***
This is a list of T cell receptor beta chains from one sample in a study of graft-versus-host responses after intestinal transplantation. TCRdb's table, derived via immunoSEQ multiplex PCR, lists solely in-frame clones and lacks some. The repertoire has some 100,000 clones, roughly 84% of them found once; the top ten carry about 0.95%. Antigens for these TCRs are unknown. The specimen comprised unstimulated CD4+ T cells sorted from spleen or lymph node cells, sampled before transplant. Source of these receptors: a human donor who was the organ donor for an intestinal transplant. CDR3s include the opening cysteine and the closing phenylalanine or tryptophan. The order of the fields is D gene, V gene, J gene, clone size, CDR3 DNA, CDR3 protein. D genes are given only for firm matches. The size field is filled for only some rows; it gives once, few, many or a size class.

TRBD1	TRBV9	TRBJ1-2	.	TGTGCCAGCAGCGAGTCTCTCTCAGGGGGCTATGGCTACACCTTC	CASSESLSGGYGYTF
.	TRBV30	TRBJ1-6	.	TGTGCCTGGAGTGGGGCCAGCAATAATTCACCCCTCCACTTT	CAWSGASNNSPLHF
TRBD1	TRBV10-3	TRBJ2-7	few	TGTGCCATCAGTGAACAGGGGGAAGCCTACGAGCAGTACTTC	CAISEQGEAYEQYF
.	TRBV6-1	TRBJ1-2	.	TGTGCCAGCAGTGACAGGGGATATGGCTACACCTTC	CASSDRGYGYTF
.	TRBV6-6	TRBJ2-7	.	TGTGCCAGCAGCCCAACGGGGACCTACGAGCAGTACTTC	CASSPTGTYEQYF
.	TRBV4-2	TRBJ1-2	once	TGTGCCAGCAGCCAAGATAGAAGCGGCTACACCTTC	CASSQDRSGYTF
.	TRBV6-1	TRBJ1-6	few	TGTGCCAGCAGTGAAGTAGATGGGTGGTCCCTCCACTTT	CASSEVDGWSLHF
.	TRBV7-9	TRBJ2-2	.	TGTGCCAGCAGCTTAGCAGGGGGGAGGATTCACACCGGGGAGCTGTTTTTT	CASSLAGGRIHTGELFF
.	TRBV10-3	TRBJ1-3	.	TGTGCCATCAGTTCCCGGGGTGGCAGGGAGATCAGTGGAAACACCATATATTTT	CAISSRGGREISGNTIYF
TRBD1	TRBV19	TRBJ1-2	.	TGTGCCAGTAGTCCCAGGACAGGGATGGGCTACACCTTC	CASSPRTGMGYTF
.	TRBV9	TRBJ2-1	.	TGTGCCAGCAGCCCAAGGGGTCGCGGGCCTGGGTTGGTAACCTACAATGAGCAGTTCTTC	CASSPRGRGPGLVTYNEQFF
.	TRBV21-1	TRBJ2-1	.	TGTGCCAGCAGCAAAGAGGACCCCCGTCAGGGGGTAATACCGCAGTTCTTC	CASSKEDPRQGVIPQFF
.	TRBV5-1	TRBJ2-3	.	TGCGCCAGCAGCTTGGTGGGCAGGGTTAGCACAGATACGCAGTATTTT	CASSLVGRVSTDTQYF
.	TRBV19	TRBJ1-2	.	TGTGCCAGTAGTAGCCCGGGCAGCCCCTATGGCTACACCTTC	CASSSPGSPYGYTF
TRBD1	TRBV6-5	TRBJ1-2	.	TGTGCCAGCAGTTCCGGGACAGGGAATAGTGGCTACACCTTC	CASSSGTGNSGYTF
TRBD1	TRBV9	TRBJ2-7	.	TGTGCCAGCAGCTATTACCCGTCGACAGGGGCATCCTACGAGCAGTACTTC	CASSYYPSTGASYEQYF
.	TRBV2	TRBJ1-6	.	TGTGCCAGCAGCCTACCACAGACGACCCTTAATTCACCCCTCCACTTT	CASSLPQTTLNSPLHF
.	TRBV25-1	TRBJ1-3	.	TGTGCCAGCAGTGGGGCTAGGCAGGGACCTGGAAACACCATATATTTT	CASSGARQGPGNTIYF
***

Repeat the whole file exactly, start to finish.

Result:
This is a list of T cell receptor beta chains from one sample in a study of graft-versus-host responses after intestinal transplantation. TCRdb's table, derived via immunoSEQ multiplex PCR, lists solely in-frame clones and lacks some. The repertoire has some 100,000 clones, roughly 84% of them found once; the top ten carry about 0.95%. Antigens for these TCRs are unknown. The specimen comprised unstimulated CD4+ T cells sorted from spleen or lymph node cells, sampled before transplant. Source of these receptors: a human donor who was the organ donor for an intestinal transplant. CDR3s include the opening cysteine and the closing phenylalanine or tryptophan. The order of the fields is D gene, V gene, J gene, clone size, CDR3 DNA, CDR3 protein. D genes are given only for firm matches. The size field is filled for only some rows; it gives once, few, many or a size class.

TRBD1	TRBV9	TRBJ1-2	.	TGTGCCAGCAGCGAGTCTCTCTCAGGGGGCTATGGCTACACCTTC	CASSESLSGGYGYTF
.	TRBV30	TRBJ1-6	.	TGTGCCTGGAGTGGGGCCAGCAATAATTCACCCCTCCACTTT	CAWSGASNNSPLHF
TRBD1	TRBV10-3	TRBJ2-7	few	TGTGCCATCAGTGAACAGGGGGAAGCCTACGAGCAGTACTTC	CAISEQGEAYEQYF
.	TRBV6-1	TRBJ1-2	.	TGTGCCAGCAGTGACAGGGGATATGGCTACACCTTC	CASSDRGYGYTF
.	TRBV6-6	TRBJ2-7	.	TGTGCCAGCAGCCCAACGGGGACCTACGAGCAGTACTTC	CASSPTGTYEQYF
.	TRBV4-2	TRBJ1-2	once	TGTGCCAGCAGCCAAGATAGAAGCGGCTACACCTTC	CASSQDRSGYTF
.	TRBV6-1	TRBJ1-6	few	TGTGCCAGCAGTGAAGTAGATGGGTGGTCCCTCCACTTT	CASSEVDGWSLHF
.	TRBV7-9	TRBJ2-2	.	TGTGCCAGCAGCTTAGCAGGGGGGAGGATTCACACCGGGGAGCTGTTTTTT	CASSLAGGRIHTGELFF
.	TRBV10-3	TRBJ1-3	.	TGTGCCATCAGTTCCCGGGGTGGCAGGGAGATCAGTGGAAACACCATATATTTT	CAISSRGGREISGNTIYF
TRBD1	TRBV19	TRBJ1-2	.	TGTGCCAGTAGTCCCAGGACAGGGATGGGCTACACCTTC	CASSPRTGMGYTF
.	TRBV9	TRBJ2-1	.	TGTGCCAGCAGCCCAAGGGGTCGCGGGCCTGGGTTGGTAACCTACAATGAGCAGTTCTTC	CASSPRGRGPGLVTYNEQFF
.	TRBV21-1	TRBJ2-1	.	TGTGCCAGCAGCAAAGAGGACCCCCGTCAGGGGGTAATACCGCAGTTCTTC	CASSKEDPRQGVIPQFF
.	TRBV5-1	TRBJ2-3	.	TGCGCCAGCAGCTTGGTGGGCAGGGTTAGCACAGATACGCAGTATTTT	CASSLVGRVSTDTQYF
.	TRBV19	TRBJ1-2	.	TGTGCCAGTAGTAGCCCGGGCAGCCCCTATGGCTACACCTTC	CASSSPGSPYGYTF
TRBD1	TRBV6-5	TRBJ1-2	.	TGTGCCAGCAGTTCCGGGACAGGGAATAGTGGCTACACCTTC	CASSSGTGNSGYTF
TRBD1	TRBV9	TRBJ2-7	.	TGTGCCAGCAGCTATTACCCGTCGACAGGGGCATCCTACGAGCAGTACTTC	CASSYYPSTGASYEQYF
.	TRBV2	TRBJ1-6	.	TGTGCCAGCAGCCTACCACAGACGACCCTTAATTCACCCCTCCACTTT	CASSLPQTTLNSPLHF
.	TRBV25-1	TRBJ1-3	.	TGTGCCAGCAGTGGGGCTAGGCAGGGACCTGGAAACACCATATATTTT	CASSGARQGPGNTIYF